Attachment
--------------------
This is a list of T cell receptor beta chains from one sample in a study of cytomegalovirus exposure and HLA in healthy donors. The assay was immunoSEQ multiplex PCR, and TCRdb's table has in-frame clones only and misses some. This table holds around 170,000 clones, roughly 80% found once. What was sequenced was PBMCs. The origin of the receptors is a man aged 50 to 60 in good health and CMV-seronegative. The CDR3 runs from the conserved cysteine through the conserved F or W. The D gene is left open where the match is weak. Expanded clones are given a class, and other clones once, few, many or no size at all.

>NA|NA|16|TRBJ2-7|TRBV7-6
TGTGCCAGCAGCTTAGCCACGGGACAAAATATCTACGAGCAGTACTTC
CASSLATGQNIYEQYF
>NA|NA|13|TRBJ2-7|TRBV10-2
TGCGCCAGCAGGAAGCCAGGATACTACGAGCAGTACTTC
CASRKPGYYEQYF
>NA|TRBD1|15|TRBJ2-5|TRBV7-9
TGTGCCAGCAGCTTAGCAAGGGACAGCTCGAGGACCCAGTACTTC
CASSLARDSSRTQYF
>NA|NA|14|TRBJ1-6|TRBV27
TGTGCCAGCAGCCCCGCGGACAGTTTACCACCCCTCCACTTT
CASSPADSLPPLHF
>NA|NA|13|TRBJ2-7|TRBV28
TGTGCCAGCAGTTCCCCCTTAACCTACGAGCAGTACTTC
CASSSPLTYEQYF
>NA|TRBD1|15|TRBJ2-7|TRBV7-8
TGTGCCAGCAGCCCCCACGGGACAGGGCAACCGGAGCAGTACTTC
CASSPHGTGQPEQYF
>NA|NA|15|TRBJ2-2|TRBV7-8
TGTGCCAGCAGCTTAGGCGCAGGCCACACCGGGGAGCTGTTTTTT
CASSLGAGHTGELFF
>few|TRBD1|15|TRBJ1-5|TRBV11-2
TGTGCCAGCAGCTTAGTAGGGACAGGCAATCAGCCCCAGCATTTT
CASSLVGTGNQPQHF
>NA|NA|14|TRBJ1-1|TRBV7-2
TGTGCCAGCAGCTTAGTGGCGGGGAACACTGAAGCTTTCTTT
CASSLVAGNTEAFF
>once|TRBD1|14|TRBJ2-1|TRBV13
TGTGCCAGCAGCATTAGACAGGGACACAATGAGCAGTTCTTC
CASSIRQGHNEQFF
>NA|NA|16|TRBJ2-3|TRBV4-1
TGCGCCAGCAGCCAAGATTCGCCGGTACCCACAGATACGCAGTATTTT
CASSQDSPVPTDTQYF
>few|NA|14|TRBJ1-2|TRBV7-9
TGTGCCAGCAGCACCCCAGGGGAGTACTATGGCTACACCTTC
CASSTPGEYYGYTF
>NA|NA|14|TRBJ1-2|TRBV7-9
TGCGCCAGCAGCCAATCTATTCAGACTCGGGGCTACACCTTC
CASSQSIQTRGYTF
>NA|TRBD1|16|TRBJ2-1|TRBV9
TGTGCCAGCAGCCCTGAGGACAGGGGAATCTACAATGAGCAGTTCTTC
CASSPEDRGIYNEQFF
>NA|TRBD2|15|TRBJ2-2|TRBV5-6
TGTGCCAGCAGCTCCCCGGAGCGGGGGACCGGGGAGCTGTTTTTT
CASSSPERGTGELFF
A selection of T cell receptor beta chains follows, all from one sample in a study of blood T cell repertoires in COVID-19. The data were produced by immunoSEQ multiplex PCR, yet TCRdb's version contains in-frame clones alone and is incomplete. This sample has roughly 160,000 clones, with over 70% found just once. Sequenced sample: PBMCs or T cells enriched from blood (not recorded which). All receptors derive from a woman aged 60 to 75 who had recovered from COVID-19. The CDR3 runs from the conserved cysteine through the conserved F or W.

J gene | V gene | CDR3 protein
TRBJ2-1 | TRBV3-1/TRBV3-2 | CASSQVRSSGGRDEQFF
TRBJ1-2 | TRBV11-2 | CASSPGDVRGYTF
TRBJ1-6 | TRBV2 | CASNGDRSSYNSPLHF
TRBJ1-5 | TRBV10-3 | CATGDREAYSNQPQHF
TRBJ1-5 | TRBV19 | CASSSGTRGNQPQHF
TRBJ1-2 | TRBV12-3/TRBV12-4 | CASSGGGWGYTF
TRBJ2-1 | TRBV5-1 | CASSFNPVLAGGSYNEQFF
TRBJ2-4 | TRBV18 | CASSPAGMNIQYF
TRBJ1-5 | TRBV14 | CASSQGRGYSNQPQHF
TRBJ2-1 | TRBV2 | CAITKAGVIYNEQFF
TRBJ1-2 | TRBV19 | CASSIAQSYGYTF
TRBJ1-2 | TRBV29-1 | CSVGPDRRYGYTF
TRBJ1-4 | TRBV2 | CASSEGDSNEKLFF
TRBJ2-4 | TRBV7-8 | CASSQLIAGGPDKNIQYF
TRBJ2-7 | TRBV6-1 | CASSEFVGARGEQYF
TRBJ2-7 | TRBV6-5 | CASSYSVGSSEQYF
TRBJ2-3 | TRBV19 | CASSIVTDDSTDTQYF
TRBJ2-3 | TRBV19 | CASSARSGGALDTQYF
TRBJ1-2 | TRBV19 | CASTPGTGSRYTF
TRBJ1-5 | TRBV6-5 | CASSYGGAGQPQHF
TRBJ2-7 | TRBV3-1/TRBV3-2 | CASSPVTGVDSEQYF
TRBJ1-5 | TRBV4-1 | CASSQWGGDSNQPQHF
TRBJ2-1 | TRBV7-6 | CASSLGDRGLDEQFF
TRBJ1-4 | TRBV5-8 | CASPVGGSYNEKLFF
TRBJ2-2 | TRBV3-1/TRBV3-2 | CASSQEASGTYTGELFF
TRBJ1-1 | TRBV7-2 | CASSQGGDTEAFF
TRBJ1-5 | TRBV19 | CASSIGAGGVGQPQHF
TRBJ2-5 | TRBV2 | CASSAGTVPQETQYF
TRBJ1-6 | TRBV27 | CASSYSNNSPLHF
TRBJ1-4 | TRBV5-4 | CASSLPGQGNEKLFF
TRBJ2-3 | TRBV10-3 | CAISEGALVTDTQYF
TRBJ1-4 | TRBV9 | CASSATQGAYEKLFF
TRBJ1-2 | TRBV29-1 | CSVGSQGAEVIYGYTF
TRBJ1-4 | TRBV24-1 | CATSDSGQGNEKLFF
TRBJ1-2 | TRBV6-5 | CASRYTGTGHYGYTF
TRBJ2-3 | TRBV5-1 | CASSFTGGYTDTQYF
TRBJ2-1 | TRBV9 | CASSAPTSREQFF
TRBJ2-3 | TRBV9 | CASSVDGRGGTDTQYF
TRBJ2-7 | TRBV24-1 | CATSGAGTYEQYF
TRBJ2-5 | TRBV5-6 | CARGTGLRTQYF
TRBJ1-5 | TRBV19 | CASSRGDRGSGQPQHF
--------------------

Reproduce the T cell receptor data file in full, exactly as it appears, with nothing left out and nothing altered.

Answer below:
This is a list of T cell receptor beta chains from one sample in a study of cytomegalovirus exposure and HLA in healthy donors. The assay was immunoSEQ multiplex PCR, and TCRdb's table has in-frame clones only and misses some. This table holds around 170,000 clones, roughly 80% found once. What was sequenced was PBMCs. The origin of the receptors is a man aged 50 to 60 in good health and CMV-seronegative. The CDR3 runs from the conserved cysteine through the conserved F or W. The D gene is left open where the match is weak. Expanded clones are given a class, and other clones once, few, many or no size at all.

>NA|NA|16|TRBJ2-7|TRBV7-6
TGTGCCAGCAGCTTAGCCACGGGACAAAATATCTACGAGCAGTACTTC
CASSLATGQNIYEQYF
>NA|NA|13|TRBJ2-7|TRBV10-2
TGCGCCAGCAGGAAGCCAGGATACTACGAGCAGTACTTC
CASRKPGYYEQYF
>NA|TRBD1|15|TRBJ2-5|TRBV7-9
TGTGCCAGCAGCTTAGCAAGGGACAGCTCGAGGACCCAGTACTTC
CASSLARDSSRTQYF
>NA|NA|14|TRBJ1-6|TRBV27
TGTGCCAGCAGCCCCGCGGACAGTTTACCACCCCTCCACTTT
CASSPADSLPPLHF
>NA|NA|13|TRBJ2-7|TRBV28
TGTGCCAGCAGTTCCCCCTTAACCTACGAGCAGTACTTC
CASSSPLTYEQYF
>NA|TRBD1|15|TRBJ2-7|TRBV7-8
TGTGCCAGCAGCCCCCACGGGACAGGGCAACCGGAGCAGTACTTC
CASSPHGTGQPEQYF
>NA|NA|15|TRBJ2-2|TRBV7-8
TGTGCCAGCAGCTTAGGCGCAGGCCACACCGGGGAGCTGTTTTTT
CASSLGAGHTGELFF
>few|TRBD1|15|TRBJ1-5|TRBV11-2
TGTGCCAGCAGCTTAGTAGGGACAGGCAATCAGCCCCAGCATTTT
CASSLVGTGNQPQHF
>NA|NA|14|TRBJ1-1|TRBV7-2
TGTGCCAGCAGCTTAGTGGCGGGGAACACTGAAGCTTTCTTT
CASSLVAGNTEAFF
>once|TRBD1|14|TRBJ2-1|TRBV13
TGTGCCAGCAGCATTAGACAGGGACACAATGAGCAGTTCTTC
CASSIRQGHNEQFF
>NA|NA|16|TRBJ2-3|TRBV4-1
TGCGCCAGCAGCCAAGATTCGCCGGTACCCACAGATACGCAGTATTTT
CASSQDSPVPTDTQYF
>few|NA|14|TRBJ1-2|TRBV7-9
TGTGCCAGCAGCACCCCAGGGGAGTACTATGGCTACACCTTC
CASSTPGEYYGYTF
>NA|NA|14|TRBJ1-2|TRBV7-9
TGCGCCAGCAGCCAATCTATTCAGACTCGGGGCTACACCTTC
CASSQSIQTRGYTF
>NA|TRBD1|16|TRBJ2-1|TRBV9
TGTGCCAGCAGCCCTGAGGACAGGGGAATCTACAATGAGCAGTTCTTC
CASSPEDRGIYNEQFF
>NA|TRBD2|15|TRBJ2-2|TRBV5-6
TGTGCCAGCAGCTCCCCGGAGCGGGGGACCGGGGAGCTGTTTTTT
CASSSPERGTGELFF
A selection of T cell receptor beta chains follows, all from one sample in a study of blood T cell repertoires in COVID-19. The data were produced by immunoSEQ multiplex PCR, yet TCRdb's version contains in-frame clones alone and is incomplete. This sample has roughly 160,000 clones, with over 70% found just once. Sequenced sample: PBMCs or T cells enriched from blood (not recorded which). All receptors derive from a woman aged 60 to 75 who had recovered from COVID-19. The CDR3 runs from the conserved cysteine through the conserved F or W.

J gene | V gene | CDR3 protein
TRBJ2-1 | TRBV3-1/TRBV3-2 | CASSQVRSSGGRDEQFF
TRBJ1-2 | TRBV11-2 | CASSPGDVRGYTF
TRBJ1-6 | TRBV2 | CASNGDRSSYNSPLHF
TRBJ1-5 | TRBV10-3 | CATGDREAYSNQPQHF
TRBJ1-5 | TRBV19 | CASSSGTRGNQPQHF
TRBJ1-2 | TRBV12-3/TRBV12-4 | CASSGGGWGYTF
TRBJ2-1 | TRBV5-1 | CASSFNPVLAGGSYNEQFF
TRBJ2-4 | TRBV18 | CASSPAGMNIQYF
TRBJ1-5 | TRBV14 | CASSQGRGYSNQPQHF
TRBJ2-1 | TRBV2 | CAITKAGVIYNEQFF
TRBJ1-2 | TRBV19 | CASSIAQSYGYTF
TRBJ1-2 | TRBV29-1 | CSVGPDRRYGYTF
TRBJ1-4 | TRBV2 | CASSEGDSNEKLFF
TRBJ2-4 | TRBV7-8 | CASSQLIAGGPDKNIQYF
TRBJ2-7 | TRBV6-1 | CASSEFVGARGEQYF
TRBJ2-7 | TRBV6-5 | CASSYSVGSSEQYF
TRBJ2-3 | TRBV19 | CASSIVTDDSTDTQYF
TRBJ2-3 | TRBV19 | CASSARSGGALDTQYF
TRBJ1-2 | TRBV19 | CASTPGTGSRYTF
TRBJ1-5 | TRBV6-5 | CASSYGGAGQPQHF
TRBJ2-7 | TRBV3-1/TRBV3-2 | CASSPVTGVDSEQYF
TRBJ1-5 | TRBV4-1 | CASSQWGGDSNQPQHF
TRBJ2-1 | TRBV7-6 | CASSLGDRGLDEQFF
TRBJ1-4 | TRBV5-8 | CASPVGGSYNEKLFF
TRBJ2-2 | TRBV3-1/TRBV3-2 | CASSQEASGTYTGELFF
TRBJ1-1 | TRBV7-2 | CASSQGGDTEAFF
TRBJ1-5 | TRBV19 | CASSIGAGGVGQPQHF
TRBJ2-5 | TRBV2 | CASSAGTVPQETQYF
TRBJ1-6 | TRBV27 | CASSYSNNSPLHF
TRBJ1-4 | TRBV5-4 | CASSLPGQGNEKLFF
TRBJ2-3 | TRBV10-3 | CAISEGALVTDTQYF
TRBJ1-4 | TRBV9 | CASSATQGAYEKLFF
TRBJ1-2 | TRBV29-1 | CSVGSQGAEVIYGYTF
TRBJ1-4 | TRBV24-1 | CATSDSGQGNEKLFF
TRBJ1-2 | TRBV6-5 | CASRYTGTGHYGYTF
TRBJ2-3 | TRBV5-1 | CASSFTGGYTDTQYF
TRBJ2-1 | TRBV9 | CASSAPTSREQFF
TRBJ2-3 | TRBV9 | CASSVDGRGGTDTQYF
TRBJ2-7 | TRBV24-1 | CATSGAGTYEQYF
TRBJ2-5 | TRBV5-6 | CARGTGLRTQYF
TRBJ1-5 | TRBV19 | CASSRGDRGSGQPQHF